Fringe & The Time Travelers Wife.

Another episode of Fringe and another homage to a book/movie.  Well, not necessarily a homage but the relationship between the book/movie The Tme Travellers Wife and the Fringe episode "And Those We Left Behind" is pretty unmistakeable.  I must confess I never read the book but I remember it being a pretty hot property.  It was so popular that it becoming a movie was mere eventuality. 

The similarities between the movie and this past episode of Fringe are quite salient.  The most obvious of course being time travel but perhaps the most interesting is the issue of genetic defects.

In The Time Travelers Wife the protagonist, Henry, is afflicted with a genetic disorder that causes him to jump through time in a unpredictable fashion.  His wife, Clare, has to deal with the vagaries of this affliction and off times has to stand by helplessly as her husband fashes in a out of existence.

Fringe provides an interesting twist on this premise.  The husband, Raymond, is a time traveler yes.  But it his wife that has the genetic disorder and it is the scourge of Alzheimer's disease.  In the movie Henry can't help but travel through time but Raymond does so deliberately in order to spare his wife. Both couples have to bear the agony of separation and both use the strength of their love to keep them together.

It's interesting that the book was seen as an "elegy to love and loss" as noted by critic Charlie Lee-Potter.  I say so because in the Fringe episode there was such a finality to the relationship between Raymond and Kate.  Ironically they are still together yet separated by the loss of Kate's faculties.  For Henry and Clare the opportunity to be together was fleeting and always precious.  Sadly, for Raymond despite being together he felt they were separated forever due to his wife's tragic disorder.  Hopefully that elegiac message left by Kate in her notes will give Raymond the perspective he needs.  In the movie Clare had to move on with her life now Raymond must learn to do the same.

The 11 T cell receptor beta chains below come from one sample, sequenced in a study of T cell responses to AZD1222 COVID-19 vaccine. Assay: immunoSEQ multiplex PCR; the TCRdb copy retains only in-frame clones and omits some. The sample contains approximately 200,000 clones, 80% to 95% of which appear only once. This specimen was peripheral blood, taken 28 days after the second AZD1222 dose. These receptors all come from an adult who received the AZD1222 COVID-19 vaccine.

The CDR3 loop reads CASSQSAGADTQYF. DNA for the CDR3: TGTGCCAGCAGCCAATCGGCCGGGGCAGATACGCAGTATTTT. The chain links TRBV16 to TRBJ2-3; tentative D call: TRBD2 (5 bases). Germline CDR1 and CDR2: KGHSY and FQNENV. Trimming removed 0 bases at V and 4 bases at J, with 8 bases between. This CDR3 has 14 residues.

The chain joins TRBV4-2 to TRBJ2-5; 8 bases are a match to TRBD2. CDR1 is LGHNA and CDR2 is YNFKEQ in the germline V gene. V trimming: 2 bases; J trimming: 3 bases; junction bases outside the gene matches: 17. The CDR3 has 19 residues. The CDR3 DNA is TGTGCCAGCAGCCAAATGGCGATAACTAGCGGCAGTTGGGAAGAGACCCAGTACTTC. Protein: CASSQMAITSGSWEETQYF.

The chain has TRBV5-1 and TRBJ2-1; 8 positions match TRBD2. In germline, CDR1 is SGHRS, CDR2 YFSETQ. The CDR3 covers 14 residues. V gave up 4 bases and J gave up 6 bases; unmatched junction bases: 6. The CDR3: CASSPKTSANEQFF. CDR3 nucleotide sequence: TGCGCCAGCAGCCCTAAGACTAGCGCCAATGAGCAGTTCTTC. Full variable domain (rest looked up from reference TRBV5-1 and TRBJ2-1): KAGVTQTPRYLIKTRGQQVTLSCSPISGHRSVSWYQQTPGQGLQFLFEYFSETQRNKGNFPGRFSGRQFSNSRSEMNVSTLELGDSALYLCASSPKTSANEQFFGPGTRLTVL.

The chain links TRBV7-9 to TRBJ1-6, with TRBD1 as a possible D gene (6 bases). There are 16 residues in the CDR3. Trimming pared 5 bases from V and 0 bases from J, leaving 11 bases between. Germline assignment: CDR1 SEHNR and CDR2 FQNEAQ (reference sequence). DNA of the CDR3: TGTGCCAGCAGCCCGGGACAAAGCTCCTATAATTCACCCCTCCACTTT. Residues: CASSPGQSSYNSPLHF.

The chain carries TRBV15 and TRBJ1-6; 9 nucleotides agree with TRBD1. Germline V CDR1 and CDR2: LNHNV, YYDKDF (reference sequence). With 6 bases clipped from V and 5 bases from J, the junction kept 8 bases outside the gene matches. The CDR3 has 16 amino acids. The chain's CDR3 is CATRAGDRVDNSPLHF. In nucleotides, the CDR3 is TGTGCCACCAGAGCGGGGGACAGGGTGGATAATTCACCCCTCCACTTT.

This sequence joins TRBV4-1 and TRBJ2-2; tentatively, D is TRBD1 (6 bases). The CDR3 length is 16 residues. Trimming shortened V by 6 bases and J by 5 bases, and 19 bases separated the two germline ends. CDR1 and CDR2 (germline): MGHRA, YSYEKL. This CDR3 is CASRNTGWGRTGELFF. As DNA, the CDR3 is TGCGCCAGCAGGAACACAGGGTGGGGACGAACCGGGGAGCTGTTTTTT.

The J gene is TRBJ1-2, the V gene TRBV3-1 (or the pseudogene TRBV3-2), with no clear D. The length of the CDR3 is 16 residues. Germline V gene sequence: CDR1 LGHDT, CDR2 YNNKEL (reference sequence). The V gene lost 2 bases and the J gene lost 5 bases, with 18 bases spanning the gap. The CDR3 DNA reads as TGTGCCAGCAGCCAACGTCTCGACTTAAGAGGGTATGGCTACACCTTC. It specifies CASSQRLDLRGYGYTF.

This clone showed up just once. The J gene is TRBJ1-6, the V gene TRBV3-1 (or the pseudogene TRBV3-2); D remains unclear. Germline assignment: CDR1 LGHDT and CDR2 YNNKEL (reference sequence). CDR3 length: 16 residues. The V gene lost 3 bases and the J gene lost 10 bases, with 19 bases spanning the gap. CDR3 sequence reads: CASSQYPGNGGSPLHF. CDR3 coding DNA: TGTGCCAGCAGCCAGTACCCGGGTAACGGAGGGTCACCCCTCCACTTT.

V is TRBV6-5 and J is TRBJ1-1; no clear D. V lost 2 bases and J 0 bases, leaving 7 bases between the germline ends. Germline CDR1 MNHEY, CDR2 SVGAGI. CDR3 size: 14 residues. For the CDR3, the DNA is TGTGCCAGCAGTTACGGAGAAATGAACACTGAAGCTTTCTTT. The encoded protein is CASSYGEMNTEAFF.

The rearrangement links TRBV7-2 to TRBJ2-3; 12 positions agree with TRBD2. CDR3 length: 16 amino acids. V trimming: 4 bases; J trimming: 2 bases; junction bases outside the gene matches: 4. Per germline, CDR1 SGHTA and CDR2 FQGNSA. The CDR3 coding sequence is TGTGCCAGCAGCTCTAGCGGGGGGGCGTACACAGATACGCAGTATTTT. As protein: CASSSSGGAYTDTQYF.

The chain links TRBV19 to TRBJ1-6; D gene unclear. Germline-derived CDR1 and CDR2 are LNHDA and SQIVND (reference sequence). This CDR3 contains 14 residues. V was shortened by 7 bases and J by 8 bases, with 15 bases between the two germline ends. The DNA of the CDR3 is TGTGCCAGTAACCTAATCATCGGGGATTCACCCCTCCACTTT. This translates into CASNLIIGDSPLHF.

The concept of free will comes into play in both of these stories and God know how Fringe wrestles with the issues of will versus determinism.  The character of Henry had the luxury of traveling through time and observing its consequences.  Raymond was equally gifted as he kept "resetting the clock" to chart his course.  Yet both arrived at the same destinations despite their best efforts to change the outcome.

Naturally, all of the above can be applied to the plight of Peter and Olivia and I suppose that is the point of this entire exercise.  Despite the best efforts of Peter he may be doomed to spend the rest of his existence separated from Olivia.  So close yet so far.  Perhaps Peter should welcome this added dimension to his relationship with Olivia and in time he will accept it.


  1. I've never read the time traveler's wife, nor have I read the book, but this was a compelling comparison none the less. What I can say, is it truly saddened me when Olivia said to Peter (at the end of the episode) "I hope you find her" or "I hope you get back to her" in reference to his Olivia. It made me feel that way because she IS her. Once the writers explained this was not a new universe, we were able to understand this Olivia, Walter, Astrid, Broyles etc... are our blue-verse characters. I have a feeling, somehow, Peter will be remembered and all is not lost. Hime "getting back" to HIS Olivia will merely be a correction to their tampered timeline.

  2. So close and yet so far. Truer words have never been spoken.

    And Fringe, as it so often does, has added a totally new twist to an adage. The relationship between Olivia and Peter in Season 4 is another example of the show's genius.

  3. "The Time Traveler's Wife" is on my to-read list actually, and yes I've heard the premise of it too. Excellent comparison, IDD! I found that in this episode, watching Raymond and his wife do the "time dance" with each other really accented how far apart Olivia and Peter really are from each other, since, at the moment, they seem to have no connection at all.

    I say "seem", because Peter dreamt of Olivia talking to him. I don't think that was for nothing. Just like when Olivia was in the red-verse and she would see Peter and he would speak to her, I think Olivia (from the now-gone or disappeared time-line) is doing with Peter.

    What do you think?

  4. @Sarah Maria - I couldn't agree more with your comment. I'm a bit amused/confused at how many people think Peter is in the wrong place or this isn't his Olivia. You're right all they need is a correction. Although, I wouldn't put past the writers by having the Observers fix Peter by having him forget everyone and get on with his life. That would be a twist.

    I didn't read "TTTW" either but the movie was OK. I'm a sucker for time travel no matter what the setting.

  5. @Old Darth - I wonder if Peter, since he is so smart, will come up with a solution on his own for his predicament. No Walter or Walternate or Observer help. I think it is only a matter of time before he sees the "Machine" again and goes for a little ride.

  6. @Ingrid Hardy - Glad you enjoyed the post. Good point with the comparison to what Olivia was going through in the Red-verse. More bleed through. I'm a bit puzzled on how Olivia could deny Peter by calling him a stranger as Sarah noted above. Is she being dense? She's dreaming of him! C'mon Olivia think!


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